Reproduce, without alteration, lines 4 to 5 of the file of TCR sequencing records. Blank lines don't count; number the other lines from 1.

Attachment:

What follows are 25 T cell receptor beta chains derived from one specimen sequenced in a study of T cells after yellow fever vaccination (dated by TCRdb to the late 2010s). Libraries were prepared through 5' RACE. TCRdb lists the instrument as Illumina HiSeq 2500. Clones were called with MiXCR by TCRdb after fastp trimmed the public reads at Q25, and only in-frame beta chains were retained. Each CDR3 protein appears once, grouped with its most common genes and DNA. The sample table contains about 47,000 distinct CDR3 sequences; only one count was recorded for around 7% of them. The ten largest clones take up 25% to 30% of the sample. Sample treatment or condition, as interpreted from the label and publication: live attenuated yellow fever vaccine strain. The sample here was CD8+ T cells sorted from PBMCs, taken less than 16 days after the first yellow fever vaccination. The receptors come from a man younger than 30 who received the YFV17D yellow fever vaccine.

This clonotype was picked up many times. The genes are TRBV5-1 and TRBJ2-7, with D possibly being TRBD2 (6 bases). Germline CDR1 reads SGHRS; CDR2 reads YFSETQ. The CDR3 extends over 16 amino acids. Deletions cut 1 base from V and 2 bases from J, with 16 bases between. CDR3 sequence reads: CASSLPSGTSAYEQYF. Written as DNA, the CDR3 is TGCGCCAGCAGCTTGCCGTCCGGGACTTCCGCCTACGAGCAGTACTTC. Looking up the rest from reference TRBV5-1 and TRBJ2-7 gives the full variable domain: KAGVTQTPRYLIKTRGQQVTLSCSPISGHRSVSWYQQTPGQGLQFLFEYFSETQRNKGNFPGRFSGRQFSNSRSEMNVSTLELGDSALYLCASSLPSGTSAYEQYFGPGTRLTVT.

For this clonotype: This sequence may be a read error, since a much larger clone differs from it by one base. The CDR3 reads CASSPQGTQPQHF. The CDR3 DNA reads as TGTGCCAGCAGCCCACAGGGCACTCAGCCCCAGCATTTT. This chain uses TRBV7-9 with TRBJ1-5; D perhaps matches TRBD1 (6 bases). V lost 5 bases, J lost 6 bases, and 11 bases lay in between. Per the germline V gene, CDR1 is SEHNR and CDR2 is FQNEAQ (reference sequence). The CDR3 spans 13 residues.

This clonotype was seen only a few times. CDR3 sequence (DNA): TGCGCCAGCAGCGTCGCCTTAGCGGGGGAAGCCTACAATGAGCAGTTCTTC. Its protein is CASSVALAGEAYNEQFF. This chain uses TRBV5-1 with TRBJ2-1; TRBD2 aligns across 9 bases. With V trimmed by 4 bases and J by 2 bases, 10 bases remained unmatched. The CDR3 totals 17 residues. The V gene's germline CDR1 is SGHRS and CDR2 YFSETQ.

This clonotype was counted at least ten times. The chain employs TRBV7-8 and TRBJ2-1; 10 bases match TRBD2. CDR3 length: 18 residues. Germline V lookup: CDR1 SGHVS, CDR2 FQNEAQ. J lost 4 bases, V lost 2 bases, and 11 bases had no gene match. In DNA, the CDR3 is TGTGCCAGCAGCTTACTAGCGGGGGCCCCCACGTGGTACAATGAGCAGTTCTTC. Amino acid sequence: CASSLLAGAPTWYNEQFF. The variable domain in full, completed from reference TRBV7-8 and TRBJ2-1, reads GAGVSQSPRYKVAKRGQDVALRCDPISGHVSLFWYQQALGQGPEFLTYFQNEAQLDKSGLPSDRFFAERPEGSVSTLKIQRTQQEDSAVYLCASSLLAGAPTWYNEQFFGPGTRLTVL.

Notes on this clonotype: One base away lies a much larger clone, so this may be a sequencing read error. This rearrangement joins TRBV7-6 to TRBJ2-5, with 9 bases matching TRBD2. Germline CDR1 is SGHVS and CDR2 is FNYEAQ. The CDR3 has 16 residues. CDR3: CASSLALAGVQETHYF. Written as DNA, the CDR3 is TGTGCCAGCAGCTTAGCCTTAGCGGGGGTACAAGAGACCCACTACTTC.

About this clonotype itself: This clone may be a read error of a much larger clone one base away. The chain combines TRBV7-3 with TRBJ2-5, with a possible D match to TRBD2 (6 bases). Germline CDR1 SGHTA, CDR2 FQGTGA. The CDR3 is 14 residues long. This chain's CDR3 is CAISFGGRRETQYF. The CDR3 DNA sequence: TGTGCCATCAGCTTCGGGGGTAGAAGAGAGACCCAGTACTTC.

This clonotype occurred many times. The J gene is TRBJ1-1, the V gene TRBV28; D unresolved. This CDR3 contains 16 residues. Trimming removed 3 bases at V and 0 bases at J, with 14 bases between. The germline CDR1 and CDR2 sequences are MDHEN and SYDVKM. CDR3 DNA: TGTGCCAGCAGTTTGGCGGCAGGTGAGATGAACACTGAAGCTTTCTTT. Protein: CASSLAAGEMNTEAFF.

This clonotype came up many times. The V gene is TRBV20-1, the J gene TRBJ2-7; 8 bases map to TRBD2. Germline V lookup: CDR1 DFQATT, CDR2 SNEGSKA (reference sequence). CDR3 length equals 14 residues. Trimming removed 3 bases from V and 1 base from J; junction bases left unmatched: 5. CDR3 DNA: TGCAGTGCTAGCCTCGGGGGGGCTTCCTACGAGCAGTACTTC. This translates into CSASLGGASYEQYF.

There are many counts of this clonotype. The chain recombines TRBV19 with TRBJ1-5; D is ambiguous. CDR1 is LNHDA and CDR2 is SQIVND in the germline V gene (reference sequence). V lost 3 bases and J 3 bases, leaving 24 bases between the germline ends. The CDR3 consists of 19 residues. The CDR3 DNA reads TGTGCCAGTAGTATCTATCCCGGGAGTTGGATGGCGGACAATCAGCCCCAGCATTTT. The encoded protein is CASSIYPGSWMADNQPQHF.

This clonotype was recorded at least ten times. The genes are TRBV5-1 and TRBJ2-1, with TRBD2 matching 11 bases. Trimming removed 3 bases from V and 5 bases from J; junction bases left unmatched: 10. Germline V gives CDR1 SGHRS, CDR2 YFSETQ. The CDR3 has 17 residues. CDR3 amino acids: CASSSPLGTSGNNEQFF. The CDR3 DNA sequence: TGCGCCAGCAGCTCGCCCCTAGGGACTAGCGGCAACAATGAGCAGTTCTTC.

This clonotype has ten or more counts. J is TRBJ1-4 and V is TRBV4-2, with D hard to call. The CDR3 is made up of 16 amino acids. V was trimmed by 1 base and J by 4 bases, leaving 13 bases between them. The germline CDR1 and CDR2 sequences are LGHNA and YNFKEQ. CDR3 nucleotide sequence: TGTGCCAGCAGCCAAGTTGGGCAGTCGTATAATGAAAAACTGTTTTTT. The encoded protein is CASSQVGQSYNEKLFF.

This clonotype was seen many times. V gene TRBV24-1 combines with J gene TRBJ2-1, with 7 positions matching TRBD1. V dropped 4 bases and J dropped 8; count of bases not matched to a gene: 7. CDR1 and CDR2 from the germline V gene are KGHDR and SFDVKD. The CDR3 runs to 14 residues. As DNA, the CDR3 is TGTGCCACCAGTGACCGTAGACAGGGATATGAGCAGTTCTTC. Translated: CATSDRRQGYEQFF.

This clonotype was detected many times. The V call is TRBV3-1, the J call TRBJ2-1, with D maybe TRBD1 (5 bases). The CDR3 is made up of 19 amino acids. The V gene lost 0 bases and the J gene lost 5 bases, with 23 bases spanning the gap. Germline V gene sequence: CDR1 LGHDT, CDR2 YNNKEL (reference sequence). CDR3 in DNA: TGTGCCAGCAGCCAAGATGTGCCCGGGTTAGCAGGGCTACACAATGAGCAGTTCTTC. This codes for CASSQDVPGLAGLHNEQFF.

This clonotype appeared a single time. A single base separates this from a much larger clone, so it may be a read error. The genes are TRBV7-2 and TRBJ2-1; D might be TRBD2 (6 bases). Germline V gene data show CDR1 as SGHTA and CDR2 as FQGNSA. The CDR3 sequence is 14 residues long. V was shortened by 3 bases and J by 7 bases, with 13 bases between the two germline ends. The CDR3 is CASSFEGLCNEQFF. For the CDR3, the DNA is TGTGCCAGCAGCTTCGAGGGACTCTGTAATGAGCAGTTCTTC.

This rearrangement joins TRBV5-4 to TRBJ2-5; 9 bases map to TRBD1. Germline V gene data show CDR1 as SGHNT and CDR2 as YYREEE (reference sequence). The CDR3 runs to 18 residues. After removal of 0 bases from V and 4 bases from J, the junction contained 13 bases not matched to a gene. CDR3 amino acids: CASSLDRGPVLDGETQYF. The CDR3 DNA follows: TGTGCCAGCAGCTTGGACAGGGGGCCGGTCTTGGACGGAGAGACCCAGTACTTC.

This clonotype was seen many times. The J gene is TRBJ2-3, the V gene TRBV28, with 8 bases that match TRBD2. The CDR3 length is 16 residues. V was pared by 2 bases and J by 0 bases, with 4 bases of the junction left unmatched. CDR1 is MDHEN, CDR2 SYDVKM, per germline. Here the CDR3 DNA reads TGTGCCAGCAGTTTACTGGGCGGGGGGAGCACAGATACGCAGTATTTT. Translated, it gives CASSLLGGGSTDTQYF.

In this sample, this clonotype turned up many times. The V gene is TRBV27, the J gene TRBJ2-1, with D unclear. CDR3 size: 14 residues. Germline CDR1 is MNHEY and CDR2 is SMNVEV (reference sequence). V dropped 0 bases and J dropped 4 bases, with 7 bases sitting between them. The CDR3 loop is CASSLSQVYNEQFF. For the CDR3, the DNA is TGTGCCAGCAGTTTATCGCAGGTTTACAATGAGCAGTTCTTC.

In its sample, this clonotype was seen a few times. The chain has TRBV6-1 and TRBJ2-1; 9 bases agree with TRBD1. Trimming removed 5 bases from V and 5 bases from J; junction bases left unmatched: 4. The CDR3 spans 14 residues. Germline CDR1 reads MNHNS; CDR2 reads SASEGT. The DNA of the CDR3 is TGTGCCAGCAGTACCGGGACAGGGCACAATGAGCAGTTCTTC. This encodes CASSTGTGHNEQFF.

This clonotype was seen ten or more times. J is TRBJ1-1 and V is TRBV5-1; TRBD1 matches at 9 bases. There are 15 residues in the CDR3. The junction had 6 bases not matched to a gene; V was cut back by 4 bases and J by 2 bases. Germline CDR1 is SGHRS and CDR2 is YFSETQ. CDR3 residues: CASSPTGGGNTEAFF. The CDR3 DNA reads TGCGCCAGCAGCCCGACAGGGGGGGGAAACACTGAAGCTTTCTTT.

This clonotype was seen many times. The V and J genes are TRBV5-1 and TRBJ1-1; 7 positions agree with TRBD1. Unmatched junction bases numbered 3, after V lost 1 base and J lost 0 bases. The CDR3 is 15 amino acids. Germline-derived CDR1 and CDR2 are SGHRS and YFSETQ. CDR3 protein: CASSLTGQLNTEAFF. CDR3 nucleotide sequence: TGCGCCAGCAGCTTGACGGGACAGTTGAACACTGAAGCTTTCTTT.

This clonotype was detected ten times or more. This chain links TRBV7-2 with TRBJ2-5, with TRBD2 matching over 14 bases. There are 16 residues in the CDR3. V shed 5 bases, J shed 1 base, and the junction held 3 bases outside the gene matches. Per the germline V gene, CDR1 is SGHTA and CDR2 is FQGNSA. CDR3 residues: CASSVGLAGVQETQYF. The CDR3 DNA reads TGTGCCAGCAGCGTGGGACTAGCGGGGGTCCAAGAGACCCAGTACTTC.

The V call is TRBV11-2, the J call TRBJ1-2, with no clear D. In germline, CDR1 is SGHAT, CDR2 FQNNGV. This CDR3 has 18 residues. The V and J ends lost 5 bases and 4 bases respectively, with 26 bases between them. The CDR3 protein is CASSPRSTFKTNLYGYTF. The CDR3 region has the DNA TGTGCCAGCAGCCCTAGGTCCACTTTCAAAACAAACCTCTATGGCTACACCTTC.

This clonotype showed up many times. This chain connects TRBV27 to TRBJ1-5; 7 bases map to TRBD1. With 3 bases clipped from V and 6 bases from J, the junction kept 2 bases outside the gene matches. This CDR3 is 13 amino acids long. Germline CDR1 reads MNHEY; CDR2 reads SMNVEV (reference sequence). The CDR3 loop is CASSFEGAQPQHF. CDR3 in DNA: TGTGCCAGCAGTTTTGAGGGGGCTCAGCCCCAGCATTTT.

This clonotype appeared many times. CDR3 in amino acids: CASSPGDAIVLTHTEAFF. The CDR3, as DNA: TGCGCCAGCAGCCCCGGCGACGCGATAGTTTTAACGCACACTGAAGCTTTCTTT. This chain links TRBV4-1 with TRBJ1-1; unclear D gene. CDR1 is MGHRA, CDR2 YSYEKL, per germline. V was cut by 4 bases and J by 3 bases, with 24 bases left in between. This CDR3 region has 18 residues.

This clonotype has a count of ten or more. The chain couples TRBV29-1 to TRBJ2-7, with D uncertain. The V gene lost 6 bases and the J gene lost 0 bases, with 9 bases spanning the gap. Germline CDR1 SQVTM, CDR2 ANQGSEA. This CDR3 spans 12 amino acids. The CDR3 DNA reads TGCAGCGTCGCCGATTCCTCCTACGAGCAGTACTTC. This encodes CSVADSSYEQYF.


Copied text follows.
This clonotype was seen only a few times. CDR3 sequence (DNA): TGCGCCAGCAGCGTCGCCTTAGCGGGGGAAGCCTACAATGAGCAGTTCTTC. Its protein is CASSVALAGEAYNEQFF. This chain uses TRBV5-1 with TRBJ2-1; TRBD2 aligns across 9 bases. With V trimmed by 4 bases and J by 2 bases, 10 bases remained unmatched. The CDR3 totals 17 residues. The V gene's germline CDR1 is SGHRS and CDR2 YFSETQ.

This clonotype was counted at least ten times. The chain employs TRBV7-8 and TRBJ2-1; 10 bases match TRBD2. CDR3 length: 18 residues. Germline V lookup: CDR1 SGHVS, CDR2 FQNEAQ. J lost 4 bases, V lost 2 bases, and 11 bases had no gene match. In DNA, the CDR3 is TGTGCCAGCAGCTTACTAGCGGGGGCCCCCACGTGGTACAATGAGCAGTTCTTC. Amino acid sequence: CASSLLAGAPTWYNEQFF. The variable domain in full, completed from reference TRBV7-8 and TRBJ2-1, reads GAGVSQSPRYKVAKRGQDVALRCDPISGHVSLFWYQQALGQGPEFLTYFQNEAQLDKSGLPSDRFFAERPEGSVSTLKIQRTQQEDSAVYLCASSLLAGAPTWYNEQFFGPGTRLTVL.